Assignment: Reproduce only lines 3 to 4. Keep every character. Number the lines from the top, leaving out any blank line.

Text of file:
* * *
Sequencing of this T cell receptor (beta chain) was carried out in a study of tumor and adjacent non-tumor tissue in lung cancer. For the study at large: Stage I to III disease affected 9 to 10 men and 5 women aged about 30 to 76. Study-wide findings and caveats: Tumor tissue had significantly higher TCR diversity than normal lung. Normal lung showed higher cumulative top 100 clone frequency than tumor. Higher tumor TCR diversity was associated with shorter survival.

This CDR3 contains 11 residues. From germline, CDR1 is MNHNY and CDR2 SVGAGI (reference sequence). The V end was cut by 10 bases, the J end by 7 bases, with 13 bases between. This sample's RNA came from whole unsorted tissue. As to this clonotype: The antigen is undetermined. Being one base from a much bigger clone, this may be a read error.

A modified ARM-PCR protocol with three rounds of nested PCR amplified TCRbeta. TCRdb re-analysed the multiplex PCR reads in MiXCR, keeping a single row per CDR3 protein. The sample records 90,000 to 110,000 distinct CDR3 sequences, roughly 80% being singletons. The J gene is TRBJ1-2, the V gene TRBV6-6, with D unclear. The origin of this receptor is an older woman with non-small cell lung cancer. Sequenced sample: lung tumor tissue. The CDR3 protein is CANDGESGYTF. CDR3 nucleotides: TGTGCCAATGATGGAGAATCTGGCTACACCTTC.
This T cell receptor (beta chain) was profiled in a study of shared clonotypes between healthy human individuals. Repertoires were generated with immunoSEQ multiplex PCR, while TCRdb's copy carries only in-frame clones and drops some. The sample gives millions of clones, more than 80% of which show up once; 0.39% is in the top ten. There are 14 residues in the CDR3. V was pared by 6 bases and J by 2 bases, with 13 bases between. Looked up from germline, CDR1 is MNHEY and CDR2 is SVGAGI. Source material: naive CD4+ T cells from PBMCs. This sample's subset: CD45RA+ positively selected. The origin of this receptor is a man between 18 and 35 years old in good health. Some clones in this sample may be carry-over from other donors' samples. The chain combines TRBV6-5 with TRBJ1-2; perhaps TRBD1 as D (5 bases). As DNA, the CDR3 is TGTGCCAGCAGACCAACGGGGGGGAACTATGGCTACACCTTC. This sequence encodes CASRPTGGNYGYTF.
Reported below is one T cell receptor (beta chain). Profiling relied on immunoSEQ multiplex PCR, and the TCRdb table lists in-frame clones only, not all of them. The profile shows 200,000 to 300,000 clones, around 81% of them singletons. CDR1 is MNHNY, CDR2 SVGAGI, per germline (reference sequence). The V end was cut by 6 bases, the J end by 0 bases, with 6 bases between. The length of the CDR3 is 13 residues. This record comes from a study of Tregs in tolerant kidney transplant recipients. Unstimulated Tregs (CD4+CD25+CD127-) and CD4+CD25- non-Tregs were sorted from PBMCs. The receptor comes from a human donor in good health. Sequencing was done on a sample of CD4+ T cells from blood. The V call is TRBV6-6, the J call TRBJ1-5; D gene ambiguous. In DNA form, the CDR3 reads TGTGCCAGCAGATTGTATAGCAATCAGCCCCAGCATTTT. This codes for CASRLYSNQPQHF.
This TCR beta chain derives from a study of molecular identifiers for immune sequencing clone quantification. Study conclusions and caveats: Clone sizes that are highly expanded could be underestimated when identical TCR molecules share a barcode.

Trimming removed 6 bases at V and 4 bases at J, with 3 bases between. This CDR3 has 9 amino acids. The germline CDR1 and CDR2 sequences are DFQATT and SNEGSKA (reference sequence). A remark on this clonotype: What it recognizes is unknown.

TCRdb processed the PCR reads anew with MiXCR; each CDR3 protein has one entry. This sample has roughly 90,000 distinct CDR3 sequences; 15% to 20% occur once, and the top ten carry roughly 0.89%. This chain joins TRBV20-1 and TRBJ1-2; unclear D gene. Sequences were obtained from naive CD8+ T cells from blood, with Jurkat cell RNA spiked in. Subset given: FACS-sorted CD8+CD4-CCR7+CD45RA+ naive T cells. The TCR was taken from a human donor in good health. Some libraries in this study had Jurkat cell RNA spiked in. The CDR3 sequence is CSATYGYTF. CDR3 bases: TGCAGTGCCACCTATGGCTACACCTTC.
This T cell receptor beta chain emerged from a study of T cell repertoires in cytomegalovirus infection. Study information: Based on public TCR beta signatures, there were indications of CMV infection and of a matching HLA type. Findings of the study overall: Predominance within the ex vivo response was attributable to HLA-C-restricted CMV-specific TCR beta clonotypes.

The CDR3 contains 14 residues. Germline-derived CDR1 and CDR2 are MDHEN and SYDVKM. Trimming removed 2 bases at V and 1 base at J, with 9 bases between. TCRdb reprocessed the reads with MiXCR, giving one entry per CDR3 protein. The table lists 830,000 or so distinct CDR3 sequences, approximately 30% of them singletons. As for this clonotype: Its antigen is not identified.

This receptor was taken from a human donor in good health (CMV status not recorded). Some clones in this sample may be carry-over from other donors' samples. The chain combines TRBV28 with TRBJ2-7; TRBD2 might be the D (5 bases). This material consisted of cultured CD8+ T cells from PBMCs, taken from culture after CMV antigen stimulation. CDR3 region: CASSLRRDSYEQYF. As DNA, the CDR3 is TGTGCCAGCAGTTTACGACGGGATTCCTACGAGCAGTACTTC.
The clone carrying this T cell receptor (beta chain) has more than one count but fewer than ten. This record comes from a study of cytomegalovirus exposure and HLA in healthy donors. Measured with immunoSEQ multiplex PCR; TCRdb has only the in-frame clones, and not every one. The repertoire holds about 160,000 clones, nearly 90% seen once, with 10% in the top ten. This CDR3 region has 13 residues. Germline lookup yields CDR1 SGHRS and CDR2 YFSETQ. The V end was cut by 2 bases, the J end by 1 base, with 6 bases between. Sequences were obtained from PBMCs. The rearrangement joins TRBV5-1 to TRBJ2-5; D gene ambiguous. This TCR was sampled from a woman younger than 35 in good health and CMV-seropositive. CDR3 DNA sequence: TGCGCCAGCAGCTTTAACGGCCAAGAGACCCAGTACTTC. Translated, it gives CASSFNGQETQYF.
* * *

A modified ARM-PCR protocol with three rounds of nested PCR amplified TCRbeta. TCRdb re-analysed the multiplex PCR reads in MiXCR, keeping a single row per CDR3 protein. The sample records 90,000 to 110,000 distinct CDR3 sequences, roughly 80% being singletons. The J gene is TRBJ1-2, the V gene TRBV6-6, with D unclear. The origin of this receptor is an older woman with non-small cell lung cancer. Sequenced sample: lung tumor tissue. The CDR3 protein is CANDGESGYTF. CDR3 nucleotides: TGTGCCAATGATGGAGAATCTGGCTACACCTTC.
This T cell receptor (beta chain) was profiled in a study of shared clonotypes between healthy human individuals. Repertoires were generated with immunoSEQ multiplex PCR, while TCRdb's copy carries only in-frame clones and drops some. The sample gives millions of clones, more than 80% of which show up once; 0.39% is in the top ten. There are 14 residues in the CDR3. V was pared by 6 bases and J by 2 bases, with 13 bases between. Looked up from germline, CDR1 is MNHEY and CDR2 is SVGAGI. Source material: naive CD4+ T cells from PBMCs. This sample's subset: CD45RA+ positively selected. The origin of this receptor is a man between 18 and 35 years old in good health. Some clones in this sample may be carry-over from other donors' samples. The chain combines TRBV6-5 with TRBJ1-2; perhaps TRBD1 as D (5 bases). As DNA, the CDR3 is TGTGCCAGCAGACCAACGGGGGGGAACTATGGCTACACCTTC. This sequence encodes CASRPTGGNYGYTF.